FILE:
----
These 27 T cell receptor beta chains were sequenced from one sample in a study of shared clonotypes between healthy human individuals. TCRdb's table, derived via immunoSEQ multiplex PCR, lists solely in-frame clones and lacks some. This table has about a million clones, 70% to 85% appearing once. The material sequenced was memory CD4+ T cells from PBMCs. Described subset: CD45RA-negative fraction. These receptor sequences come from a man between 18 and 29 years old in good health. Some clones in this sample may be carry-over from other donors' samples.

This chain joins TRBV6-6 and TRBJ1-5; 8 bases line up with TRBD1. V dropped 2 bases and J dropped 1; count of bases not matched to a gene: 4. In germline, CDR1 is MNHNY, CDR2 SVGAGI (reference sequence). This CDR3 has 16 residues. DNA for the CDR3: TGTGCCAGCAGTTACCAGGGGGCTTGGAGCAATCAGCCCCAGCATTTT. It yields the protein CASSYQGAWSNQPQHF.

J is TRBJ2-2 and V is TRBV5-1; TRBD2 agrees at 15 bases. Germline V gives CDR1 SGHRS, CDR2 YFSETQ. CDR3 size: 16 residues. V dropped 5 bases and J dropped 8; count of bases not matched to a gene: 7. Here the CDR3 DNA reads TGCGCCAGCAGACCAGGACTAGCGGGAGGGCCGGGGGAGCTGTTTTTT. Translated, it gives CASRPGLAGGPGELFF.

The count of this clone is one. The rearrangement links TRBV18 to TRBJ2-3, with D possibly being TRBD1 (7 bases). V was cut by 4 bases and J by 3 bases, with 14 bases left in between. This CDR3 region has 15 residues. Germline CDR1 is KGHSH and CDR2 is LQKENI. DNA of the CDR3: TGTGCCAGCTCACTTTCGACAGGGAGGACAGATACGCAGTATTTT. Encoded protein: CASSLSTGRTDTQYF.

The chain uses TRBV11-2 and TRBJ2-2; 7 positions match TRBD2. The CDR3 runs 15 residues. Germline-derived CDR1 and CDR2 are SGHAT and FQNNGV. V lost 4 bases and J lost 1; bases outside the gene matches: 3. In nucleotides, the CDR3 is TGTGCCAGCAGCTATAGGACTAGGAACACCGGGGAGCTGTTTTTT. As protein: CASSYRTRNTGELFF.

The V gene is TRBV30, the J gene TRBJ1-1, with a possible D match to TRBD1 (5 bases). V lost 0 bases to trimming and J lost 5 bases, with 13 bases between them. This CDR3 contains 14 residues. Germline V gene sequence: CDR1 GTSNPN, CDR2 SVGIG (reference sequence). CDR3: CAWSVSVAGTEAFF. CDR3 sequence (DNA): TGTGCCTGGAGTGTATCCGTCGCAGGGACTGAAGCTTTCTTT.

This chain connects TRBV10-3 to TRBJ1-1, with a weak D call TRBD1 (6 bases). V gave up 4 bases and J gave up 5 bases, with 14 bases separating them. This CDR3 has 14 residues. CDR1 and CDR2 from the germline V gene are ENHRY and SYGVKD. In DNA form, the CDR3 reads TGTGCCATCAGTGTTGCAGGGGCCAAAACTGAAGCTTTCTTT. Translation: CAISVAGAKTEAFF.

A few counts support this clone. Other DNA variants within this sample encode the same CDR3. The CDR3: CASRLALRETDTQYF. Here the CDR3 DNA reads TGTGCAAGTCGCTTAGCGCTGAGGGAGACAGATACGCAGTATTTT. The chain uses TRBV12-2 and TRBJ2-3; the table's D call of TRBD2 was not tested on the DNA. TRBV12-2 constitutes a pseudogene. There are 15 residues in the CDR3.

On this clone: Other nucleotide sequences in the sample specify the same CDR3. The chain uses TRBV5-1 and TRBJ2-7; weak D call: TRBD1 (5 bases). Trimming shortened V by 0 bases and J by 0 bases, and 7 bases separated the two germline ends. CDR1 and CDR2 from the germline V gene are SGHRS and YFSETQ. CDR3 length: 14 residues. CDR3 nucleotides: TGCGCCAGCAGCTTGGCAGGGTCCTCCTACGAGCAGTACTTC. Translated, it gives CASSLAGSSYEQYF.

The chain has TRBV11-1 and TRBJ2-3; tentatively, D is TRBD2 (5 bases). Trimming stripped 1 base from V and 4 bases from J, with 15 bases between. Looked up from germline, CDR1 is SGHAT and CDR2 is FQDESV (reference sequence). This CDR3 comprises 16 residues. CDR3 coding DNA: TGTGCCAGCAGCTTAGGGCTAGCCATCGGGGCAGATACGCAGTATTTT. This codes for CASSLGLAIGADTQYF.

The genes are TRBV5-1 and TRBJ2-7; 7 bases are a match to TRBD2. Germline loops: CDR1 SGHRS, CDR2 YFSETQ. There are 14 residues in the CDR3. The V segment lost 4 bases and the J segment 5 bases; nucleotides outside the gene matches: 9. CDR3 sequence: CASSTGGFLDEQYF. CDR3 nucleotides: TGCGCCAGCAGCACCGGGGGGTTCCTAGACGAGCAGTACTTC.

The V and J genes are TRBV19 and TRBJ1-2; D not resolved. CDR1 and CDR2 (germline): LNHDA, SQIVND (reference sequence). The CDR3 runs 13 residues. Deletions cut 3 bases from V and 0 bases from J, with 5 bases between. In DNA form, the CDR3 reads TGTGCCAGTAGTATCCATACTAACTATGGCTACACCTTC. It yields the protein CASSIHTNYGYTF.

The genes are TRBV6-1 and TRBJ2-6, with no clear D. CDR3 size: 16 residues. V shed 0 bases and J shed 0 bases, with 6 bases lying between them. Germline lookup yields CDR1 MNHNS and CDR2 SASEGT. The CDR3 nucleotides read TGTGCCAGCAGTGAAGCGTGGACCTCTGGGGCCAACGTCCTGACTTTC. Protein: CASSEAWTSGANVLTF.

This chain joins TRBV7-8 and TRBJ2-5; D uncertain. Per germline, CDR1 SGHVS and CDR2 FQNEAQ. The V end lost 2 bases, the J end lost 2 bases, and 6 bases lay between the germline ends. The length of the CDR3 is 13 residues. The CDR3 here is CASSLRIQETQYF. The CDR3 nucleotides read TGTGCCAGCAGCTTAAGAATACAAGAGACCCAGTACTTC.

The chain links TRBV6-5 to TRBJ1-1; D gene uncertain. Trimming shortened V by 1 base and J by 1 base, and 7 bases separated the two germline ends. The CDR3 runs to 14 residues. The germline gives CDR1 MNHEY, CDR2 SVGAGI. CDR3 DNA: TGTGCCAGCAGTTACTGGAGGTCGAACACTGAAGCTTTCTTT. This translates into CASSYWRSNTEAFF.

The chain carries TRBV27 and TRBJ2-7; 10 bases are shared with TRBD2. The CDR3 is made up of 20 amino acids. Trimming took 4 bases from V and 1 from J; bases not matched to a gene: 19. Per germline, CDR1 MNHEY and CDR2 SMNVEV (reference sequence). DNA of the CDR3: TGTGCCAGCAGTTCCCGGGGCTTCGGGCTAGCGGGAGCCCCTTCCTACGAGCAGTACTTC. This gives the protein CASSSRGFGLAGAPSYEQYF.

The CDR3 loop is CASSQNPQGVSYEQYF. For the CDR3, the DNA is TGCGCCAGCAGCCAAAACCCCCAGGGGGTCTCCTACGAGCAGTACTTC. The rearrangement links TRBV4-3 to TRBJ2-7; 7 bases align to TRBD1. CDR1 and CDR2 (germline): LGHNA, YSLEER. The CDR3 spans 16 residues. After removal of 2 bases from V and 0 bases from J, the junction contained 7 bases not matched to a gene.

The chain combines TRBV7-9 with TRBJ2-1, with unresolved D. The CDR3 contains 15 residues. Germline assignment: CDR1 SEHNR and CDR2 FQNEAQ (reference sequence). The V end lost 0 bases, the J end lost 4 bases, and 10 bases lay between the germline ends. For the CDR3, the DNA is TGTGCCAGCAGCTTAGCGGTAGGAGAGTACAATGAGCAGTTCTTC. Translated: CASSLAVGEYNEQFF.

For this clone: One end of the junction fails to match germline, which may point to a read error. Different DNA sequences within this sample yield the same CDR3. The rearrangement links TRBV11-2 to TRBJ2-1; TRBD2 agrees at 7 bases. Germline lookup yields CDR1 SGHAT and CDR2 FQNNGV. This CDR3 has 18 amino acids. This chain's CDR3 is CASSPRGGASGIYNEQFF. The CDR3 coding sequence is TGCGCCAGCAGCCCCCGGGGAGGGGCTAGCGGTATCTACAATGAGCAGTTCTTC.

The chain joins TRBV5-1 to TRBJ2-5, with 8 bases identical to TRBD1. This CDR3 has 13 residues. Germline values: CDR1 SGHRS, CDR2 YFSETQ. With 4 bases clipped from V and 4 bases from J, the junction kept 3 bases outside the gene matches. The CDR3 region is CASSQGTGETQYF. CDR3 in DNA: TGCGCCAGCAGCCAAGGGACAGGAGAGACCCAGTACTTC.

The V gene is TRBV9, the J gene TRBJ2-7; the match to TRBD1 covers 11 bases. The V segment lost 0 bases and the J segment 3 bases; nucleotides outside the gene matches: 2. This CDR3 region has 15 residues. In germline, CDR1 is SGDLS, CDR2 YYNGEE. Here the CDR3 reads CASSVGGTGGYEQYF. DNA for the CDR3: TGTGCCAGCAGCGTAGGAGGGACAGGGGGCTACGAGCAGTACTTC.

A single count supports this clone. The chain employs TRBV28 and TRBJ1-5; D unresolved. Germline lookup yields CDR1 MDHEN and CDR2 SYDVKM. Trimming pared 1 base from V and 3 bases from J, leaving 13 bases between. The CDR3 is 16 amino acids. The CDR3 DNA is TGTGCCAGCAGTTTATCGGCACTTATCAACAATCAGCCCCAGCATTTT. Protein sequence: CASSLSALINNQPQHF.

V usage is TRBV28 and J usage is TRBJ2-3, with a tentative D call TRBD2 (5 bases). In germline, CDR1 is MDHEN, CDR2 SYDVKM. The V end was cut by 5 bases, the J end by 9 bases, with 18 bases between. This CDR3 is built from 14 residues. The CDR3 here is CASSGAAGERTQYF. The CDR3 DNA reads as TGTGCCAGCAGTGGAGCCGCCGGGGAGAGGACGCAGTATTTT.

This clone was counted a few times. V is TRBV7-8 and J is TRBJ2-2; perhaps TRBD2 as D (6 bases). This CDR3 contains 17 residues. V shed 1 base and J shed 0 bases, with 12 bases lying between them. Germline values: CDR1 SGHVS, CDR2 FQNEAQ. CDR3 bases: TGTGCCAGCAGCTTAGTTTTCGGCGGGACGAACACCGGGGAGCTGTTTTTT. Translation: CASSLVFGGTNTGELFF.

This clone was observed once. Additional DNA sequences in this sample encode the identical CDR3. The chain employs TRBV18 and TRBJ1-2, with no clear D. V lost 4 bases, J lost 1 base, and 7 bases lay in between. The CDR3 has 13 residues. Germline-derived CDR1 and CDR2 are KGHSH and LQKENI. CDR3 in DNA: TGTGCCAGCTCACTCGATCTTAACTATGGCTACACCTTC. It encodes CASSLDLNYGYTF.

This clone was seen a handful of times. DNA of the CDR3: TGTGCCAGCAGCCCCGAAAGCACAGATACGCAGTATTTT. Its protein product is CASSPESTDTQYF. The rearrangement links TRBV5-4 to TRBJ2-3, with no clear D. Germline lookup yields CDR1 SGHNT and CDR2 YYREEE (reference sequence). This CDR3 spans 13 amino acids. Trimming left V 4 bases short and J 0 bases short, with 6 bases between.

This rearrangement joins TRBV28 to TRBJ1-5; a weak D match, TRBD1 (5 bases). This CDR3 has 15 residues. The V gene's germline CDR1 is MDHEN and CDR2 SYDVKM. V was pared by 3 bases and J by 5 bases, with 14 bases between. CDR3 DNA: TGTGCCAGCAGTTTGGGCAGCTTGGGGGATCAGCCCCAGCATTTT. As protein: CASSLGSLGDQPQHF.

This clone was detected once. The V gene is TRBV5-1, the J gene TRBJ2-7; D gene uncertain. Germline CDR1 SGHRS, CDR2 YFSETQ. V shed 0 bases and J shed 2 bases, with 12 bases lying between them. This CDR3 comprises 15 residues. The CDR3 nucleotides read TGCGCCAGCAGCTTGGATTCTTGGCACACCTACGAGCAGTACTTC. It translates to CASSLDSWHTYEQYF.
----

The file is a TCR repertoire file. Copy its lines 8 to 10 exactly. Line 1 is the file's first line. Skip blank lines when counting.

A few counts support this clone. Other DNA variants within this sample encode the same CDR3. The CDR3: CASRLALRETDTQYF. Here the CDR3 DNA reads TGTGCAAGTCGCTTAGCGCTGAGGGAGACAGATACGCAGTATTTT. The chain uses TRBV12-2 and TRBJ2-3; the table's D call of TRBD2 was not tested on the DNA. TRBV12-2 constitutes a pseudogene. There are 15 residues in the CDR3.

On this clone: Other nucleotide sequences in the sample specify the same CDR3. The chain uses TRBV5-1 and TRBJ2-7; weak D call: TRBD1 (5 bases). Trimming shortened V by 0 bases and J by 0 bases, and 7 bases separated the two germline ends. CDR1 and CDR2 from the germline V gene are SGHRS and YFSETQ. CDR3 length: 14 residues. CDR3 nucleotides: TGCGCCAGCAGCTTGGCAGGGTCCTCCTACGAGCAGTACTTC. Translated, it gives CASSLAGSSYEQYF.

The chain has TRBV11-1 and TRBJ2-3; tentatively, D is TRBD2 (5 bases). Trimming stripped 1 base from V and 4 bases from J, with 15 bases between. Looked up from germline, CDR1 is SGHAT and CDR2 is FQDESV (reference sequence). This CDR3 comprises 16 residues. CDR3 coding DNA: TGTGCCAGCAGCTTAGGGCTAGCCATCGGGGCAGATACGCAGTATTTT. This codes for CASSLGLAIGADTQYF.